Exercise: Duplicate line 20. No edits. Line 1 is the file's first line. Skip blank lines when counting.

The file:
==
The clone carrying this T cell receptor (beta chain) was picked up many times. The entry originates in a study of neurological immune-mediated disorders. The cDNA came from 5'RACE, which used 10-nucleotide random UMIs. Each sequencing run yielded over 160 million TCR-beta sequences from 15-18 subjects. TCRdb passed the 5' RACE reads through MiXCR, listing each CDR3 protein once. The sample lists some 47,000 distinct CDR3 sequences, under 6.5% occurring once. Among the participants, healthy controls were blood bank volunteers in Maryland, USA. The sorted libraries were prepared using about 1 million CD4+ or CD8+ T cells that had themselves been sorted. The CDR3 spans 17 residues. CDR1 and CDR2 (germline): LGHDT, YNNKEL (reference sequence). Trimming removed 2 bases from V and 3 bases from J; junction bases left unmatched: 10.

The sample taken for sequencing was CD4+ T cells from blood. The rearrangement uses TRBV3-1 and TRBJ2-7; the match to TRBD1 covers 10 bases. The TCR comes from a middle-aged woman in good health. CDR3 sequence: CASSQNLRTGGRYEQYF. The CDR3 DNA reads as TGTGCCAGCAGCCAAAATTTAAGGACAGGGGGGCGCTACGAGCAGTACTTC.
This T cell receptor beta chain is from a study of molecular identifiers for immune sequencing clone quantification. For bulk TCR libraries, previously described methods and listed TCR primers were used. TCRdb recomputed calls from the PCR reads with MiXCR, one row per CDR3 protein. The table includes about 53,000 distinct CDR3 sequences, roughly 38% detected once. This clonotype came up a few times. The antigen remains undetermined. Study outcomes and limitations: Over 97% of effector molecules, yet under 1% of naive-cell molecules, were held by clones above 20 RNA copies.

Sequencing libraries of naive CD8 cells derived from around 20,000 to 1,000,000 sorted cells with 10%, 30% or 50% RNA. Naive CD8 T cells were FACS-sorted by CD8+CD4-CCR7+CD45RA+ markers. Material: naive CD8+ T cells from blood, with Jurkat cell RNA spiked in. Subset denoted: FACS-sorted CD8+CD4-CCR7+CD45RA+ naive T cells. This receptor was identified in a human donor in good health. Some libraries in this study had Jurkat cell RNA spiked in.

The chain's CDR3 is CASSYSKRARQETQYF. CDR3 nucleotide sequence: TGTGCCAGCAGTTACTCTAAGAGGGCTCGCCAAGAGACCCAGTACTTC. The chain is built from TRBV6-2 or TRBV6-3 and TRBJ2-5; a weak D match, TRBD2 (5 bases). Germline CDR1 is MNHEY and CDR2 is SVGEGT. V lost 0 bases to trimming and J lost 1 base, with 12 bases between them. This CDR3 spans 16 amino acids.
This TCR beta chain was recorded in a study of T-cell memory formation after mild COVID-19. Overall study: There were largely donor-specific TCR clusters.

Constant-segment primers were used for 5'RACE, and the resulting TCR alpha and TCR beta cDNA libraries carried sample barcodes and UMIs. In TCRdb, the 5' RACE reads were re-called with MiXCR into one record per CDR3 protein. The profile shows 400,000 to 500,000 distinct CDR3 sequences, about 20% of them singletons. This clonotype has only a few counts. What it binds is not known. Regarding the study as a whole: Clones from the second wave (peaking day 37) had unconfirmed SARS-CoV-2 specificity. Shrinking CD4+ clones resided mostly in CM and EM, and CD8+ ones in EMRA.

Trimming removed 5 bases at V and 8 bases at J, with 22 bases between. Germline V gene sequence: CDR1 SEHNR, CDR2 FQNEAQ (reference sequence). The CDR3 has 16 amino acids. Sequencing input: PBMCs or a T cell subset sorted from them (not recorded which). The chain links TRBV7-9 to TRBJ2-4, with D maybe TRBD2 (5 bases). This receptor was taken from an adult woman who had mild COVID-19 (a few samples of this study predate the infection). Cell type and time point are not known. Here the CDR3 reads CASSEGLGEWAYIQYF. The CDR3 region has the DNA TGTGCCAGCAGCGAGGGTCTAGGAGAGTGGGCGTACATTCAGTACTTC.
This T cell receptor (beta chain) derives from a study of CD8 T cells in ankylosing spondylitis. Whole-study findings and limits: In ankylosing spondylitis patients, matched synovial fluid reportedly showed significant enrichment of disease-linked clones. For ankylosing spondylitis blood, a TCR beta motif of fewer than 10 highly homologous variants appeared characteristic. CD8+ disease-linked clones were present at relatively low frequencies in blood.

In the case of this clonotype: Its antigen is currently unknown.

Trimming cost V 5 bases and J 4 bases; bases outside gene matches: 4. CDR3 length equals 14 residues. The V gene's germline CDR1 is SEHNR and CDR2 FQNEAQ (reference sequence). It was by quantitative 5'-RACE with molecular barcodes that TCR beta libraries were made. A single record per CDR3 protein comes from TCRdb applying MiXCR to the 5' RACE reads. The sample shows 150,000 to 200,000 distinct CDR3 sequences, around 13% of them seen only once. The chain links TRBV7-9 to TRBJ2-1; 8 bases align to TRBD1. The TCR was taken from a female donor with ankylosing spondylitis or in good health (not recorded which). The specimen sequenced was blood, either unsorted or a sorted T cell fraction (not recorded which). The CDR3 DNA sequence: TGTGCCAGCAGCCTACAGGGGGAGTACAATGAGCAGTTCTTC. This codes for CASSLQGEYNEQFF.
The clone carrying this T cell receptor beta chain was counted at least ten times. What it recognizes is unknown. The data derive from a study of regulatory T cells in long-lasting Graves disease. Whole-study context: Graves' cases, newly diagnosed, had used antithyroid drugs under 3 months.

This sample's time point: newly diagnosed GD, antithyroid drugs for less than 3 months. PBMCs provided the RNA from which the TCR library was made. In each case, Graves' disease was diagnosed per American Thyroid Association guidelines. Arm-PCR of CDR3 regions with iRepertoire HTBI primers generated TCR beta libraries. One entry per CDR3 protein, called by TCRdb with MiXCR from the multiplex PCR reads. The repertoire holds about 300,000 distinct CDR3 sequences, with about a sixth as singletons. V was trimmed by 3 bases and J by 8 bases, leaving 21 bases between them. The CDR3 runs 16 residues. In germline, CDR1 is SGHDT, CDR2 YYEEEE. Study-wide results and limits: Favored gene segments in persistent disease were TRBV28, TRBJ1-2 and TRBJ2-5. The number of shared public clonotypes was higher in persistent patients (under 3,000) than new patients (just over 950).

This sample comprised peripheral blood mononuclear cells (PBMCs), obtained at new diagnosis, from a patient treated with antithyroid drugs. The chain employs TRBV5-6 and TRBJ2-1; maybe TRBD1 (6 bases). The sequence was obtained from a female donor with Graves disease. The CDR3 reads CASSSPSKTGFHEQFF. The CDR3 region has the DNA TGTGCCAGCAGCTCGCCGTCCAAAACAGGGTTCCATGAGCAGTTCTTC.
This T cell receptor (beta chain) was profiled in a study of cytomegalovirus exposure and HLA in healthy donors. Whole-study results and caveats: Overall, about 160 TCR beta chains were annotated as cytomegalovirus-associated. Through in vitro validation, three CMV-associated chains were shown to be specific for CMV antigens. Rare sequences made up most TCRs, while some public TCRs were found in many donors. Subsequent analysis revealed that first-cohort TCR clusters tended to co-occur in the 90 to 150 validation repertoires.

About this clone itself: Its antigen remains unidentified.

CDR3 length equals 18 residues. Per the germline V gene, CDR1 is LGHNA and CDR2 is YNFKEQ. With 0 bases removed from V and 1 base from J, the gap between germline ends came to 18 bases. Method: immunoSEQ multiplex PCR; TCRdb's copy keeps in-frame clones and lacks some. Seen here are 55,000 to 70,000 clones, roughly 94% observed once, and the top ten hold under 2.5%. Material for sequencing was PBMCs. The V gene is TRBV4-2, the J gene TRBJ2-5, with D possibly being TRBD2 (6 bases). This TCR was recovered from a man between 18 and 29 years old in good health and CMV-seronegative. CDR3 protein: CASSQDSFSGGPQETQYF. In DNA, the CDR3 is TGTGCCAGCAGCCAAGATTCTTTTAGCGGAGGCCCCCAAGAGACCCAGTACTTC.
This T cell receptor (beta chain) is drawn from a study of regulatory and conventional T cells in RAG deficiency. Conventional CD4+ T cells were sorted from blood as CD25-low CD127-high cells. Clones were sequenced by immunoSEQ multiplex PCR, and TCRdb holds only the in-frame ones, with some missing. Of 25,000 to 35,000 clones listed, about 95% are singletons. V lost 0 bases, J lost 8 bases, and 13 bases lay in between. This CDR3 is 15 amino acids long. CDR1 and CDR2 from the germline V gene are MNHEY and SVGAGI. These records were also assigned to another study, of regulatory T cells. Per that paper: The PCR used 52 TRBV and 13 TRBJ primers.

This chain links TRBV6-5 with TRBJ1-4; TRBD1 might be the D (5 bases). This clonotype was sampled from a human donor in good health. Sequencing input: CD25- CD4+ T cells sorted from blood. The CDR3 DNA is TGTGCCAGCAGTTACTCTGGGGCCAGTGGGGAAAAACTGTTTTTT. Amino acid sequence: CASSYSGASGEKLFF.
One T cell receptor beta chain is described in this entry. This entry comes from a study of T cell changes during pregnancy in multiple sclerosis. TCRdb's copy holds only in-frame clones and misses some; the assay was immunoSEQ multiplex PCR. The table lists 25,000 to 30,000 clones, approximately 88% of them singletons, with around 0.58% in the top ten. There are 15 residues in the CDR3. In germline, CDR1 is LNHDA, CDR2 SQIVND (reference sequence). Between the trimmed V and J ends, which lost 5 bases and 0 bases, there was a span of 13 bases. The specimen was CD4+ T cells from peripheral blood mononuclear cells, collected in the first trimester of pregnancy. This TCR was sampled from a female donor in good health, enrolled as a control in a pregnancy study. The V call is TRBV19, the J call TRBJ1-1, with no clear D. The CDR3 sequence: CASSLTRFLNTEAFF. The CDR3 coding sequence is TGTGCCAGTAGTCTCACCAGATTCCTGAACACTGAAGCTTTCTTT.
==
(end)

One T cell receptor beta chain is described in this entry. This entry comes from a study of T cell changes during pregnancy in multiple sclerosis. TCRdb's copy holds only in-frame clones and misses some; the assay was immunoSEQ multiplex PCR. The table lists 25,000 to 30,000 clones, approximately 88% of them singletons, with around 0.58% in the top ten. There are 15 residues in the CDR3. In germline, CDR1 is LNHDA, CDR2 SQIVND (reference sequence). Between the trimmed V and J ends, which lost 5 bases and 0 bases, there was a span of 13 bases. The specimen was CD4+ T cells from peripheral blood mononuclear cells, collected in the first trimester of pregnancy. This TCR was sampled from a female donor in good health, enrolled as a control in a pregnancy study. The V call is TRBV19, the J call TRBJ1-1, with no clear D. The CDR3 sequence: CASSLTRFLNTEAFF. The CDR3 coding sequence is TGTGCCAGTAGTCTCACCAGATTCCTGAACACTGAAGCTTTCTTT.